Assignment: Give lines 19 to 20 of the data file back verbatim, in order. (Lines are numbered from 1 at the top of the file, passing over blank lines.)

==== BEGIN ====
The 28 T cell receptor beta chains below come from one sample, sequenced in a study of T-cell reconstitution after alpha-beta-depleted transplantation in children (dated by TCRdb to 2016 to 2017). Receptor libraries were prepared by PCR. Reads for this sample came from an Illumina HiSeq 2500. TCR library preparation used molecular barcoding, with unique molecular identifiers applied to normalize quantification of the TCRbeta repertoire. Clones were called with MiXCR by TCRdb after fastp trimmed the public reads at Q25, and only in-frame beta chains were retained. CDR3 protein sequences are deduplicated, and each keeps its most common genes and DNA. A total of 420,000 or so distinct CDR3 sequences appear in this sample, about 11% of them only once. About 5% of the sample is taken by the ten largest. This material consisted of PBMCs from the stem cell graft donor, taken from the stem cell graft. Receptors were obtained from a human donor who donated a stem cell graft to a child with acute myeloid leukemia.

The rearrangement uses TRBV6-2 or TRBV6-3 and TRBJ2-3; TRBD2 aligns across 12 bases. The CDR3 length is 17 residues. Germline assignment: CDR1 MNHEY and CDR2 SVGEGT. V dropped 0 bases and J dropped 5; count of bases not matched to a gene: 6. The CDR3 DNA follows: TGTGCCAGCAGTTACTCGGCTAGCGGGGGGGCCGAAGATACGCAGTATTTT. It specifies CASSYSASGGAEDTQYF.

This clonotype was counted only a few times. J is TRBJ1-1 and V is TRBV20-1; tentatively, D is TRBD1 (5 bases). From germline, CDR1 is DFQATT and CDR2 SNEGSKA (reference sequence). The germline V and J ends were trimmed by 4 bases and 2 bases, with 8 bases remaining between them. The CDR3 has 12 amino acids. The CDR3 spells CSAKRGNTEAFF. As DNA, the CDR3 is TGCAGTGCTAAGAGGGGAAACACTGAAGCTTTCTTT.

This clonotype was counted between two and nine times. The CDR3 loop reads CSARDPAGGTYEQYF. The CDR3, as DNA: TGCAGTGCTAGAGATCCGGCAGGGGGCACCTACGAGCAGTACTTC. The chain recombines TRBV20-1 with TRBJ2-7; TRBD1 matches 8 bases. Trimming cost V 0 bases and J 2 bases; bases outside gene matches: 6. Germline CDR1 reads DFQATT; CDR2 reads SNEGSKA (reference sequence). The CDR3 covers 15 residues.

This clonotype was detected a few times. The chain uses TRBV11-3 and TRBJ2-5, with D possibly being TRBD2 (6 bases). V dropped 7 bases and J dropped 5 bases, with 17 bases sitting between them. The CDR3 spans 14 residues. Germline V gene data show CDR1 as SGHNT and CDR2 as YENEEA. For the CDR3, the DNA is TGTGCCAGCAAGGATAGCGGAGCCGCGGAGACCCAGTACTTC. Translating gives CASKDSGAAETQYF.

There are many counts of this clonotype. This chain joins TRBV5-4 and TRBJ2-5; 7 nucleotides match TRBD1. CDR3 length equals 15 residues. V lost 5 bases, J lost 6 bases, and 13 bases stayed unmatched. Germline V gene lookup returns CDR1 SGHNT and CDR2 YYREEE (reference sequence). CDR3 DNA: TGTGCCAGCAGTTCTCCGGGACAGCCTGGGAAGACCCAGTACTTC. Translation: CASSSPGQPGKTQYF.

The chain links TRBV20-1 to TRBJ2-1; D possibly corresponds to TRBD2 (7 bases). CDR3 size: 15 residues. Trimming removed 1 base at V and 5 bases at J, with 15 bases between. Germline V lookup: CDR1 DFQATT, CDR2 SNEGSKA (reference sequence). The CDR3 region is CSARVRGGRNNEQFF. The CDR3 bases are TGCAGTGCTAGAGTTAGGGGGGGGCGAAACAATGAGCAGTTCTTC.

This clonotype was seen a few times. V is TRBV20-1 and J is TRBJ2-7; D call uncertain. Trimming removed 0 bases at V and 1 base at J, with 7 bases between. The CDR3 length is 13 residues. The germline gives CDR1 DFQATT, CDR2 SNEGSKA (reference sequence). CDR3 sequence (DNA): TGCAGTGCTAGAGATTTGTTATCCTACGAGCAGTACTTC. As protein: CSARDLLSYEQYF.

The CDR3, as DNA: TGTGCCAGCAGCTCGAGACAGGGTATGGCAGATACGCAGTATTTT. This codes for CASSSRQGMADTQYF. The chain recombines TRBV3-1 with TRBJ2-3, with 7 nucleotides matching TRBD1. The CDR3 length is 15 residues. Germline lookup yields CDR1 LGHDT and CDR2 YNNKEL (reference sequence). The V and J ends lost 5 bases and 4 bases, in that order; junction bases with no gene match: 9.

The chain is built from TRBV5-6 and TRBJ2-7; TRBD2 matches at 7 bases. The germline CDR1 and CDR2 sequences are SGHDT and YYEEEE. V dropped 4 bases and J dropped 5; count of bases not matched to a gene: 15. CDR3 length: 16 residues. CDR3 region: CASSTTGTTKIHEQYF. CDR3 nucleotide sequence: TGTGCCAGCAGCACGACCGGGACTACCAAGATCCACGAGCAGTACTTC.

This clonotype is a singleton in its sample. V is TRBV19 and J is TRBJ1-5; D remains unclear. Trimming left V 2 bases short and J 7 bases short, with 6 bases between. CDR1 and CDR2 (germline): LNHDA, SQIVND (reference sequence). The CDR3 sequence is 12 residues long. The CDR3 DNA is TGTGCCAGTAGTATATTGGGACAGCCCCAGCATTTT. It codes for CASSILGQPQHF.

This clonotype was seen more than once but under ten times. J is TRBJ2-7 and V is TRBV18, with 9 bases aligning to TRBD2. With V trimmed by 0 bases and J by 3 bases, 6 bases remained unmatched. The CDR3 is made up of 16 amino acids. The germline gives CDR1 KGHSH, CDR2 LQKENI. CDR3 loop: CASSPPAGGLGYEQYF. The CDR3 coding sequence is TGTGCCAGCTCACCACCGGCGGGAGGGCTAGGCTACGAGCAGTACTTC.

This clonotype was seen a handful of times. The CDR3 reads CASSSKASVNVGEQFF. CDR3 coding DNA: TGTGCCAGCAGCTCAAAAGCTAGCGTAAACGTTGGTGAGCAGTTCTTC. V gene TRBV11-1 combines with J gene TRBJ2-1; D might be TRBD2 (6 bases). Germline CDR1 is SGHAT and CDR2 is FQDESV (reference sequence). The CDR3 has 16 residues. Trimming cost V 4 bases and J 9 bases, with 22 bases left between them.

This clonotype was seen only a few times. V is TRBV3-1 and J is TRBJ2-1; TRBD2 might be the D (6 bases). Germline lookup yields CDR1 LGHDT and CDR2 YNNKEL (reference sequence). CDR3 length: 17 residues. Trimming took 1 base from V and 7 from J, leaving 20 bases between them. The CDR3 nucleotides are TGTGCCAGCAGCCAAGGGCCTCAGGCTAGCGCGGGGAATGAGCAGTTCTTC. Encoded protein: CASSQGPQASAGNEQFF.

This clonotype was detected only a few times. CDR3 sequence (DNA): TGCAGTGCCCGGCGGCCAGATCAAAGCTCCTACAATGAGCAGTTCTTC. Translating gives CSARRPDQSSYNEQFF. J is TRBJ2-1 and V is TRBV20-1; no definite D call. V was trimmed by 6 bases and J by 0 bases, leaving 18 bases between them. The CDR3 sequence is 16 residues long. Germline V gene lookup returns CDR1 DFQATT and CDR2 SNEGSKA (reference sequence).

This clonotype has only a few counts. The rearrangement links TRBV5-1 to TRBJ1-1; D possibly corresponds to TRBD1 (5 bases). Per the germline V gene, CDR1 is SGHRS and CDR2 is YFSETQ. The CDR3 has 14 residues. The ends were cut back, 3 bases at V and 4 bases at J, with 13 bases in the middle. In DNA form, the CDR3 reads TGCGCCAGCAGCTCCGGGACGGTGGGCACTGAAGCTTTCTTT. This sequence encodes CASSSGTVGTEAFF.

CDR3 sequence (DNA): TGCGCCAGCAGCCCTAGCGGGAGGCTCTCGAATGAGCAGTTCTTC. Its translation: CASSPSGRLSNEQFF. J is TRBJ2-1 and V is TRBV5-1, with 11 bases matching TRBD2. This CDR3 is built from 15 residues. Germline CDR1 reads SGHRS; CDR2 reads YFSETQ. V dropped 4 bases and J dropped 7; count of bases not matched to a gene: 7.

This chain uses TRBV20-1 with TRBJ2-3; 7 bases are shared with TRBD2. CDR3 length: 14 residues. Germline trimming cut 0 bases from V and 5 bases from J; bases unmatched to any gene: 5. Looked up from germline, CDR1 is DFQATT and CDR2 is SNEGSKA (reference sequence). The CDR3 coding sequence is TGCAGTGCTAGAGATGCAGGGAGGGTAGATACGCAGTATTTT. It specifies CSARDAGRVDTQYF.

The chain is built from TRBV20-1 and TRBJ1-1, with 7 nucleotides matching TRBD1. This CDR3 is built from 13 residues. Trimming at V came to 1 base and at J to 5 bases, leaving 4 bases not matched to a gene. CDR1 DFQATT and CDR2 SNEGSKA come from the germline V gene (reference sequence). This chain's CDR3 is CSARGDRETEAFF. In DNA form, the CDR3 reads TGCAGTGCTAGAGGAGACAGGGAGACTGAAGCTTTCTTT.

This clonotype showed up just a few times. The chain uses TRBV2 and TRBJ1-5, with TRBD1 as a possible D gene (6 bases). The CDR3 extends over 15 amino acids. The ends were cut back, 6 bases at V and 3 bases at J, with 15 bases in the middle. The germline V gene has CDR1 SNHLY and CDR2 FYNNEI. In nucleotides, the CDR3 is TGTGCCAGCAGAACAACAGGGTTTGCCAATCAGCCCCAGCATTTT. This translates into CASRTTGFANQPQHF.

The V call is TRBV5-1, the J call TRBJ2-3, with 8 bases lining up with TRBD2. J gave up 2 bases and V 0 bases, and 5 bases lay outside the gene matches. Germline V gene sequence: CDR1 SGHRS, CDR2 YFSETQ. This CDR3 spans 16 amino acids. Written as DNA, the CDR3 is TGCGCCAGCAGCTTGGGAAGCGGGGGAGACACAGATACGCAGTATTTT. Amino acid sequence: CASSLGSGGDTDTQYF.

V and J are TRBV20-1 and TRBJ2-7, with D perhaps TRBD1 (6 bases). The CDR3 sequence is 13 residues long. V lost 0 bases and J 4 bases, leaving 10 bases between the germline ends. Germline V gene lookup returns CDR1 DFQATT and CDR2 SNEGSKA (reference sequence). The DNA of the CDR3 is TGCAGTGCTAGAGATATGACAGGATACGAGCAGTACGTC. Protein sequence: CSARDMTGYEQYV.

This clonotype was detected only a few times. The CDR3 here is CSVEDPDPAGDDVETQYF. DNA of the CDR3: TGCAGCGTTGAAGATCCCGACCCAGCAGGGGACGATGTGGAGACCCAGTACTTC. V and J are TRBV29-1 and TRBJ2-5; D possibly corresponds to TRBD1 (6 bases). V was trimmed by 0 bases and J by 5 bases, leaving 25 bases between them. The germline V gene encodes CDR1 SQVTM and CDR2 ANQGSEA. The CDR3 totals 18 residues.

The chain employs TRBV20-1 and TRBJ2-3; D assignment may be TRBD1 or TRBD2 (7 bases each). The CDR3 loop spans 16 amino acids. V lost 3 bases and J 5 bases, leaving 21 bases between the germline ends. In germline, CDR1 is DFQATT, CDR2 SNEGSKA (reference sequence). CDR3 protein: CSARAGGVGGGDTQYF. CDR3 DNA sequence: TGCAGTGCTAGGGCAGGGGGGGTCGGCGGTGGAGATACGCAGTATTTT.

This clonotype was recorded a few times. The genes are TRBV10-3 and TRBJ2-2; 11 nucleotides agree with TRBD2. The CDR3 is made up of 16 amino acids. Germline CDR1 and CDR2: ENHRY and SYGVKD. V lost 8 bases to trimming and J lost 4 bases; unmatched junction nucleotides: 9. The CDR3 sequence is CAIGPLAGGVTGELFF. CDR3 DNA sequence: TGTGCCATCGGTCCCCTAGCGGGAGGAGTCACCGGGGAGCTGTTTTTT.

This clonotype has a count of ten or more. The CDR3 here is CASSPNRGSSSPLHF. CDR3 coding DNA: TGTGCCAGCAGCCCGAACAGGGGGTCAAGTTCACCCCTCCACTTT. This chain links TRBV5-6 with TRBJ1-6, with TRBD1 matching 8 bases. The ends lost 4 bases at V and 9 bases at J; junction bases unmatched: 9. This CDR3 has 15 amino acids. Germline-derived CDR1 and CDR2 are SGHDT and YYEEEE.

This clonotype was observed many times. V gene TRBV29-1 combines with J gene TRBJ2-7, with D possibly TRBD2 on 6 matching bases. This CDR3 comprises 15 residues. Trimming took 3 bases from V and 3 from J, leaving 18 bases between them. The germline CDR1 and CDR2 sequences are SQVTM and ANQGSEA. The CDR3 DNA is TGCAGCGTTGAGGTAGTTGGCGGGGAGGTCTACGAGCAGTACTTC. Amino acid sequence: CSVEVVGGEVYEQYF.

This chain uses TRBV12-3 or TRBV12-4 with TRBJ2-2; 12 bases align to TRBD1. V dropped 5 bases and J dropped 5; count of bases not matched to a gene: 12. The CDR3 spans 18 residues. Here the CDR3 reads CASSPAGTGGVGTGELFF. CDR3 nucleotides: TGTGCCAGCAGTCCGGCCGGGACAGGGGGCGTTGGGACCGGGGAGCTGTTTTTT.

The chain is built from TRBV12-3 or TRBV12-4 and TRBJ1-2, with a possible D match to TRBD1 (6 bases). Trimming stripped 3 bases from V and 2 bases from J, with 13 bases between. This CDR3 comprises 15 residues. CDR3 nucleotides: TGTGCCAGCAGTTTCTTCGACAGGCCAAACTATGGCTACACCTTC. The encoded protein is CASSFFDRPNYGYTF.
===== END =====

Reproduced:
The chain is built from TRBV20-1 and TRBJ1-1, with 7 nucleotides matching TRBD1. This CDR3 is built from 13 residues. Trimming at V came to 1 base and at J to 5 bases, leaving 4 bases not matched to a gene. CDR1 DFQATT and CDR2 SNEGSKA come from the germline V gene (reference sequence). This chain's CDR3 is CSARGDRETEAFF. In DNA form, the CDR3 reads TGCAGTGCTAGAGGAGACAGGGAGACTGAAGCTTTCTTT.

This clonotype showed up just a few times. The chain uses TRBV2 and TRBJ1-5, with TRBD1 as a possible D gene (6 bases). The CDR3 extends over 15 amino acids. The ends were cut back, 6 bases at V and 3 bases at J, with 15 bases in the middle. The germline V gene has CDR1 SNHLY and CDR2 FYNNEI. In nucleotides, the CDR3 is TGTGCCAGCAGAACAACAGGGTTTGCCAATCAGCCCCAGCATTTT. This translates into CASRTTGFANQPQHF.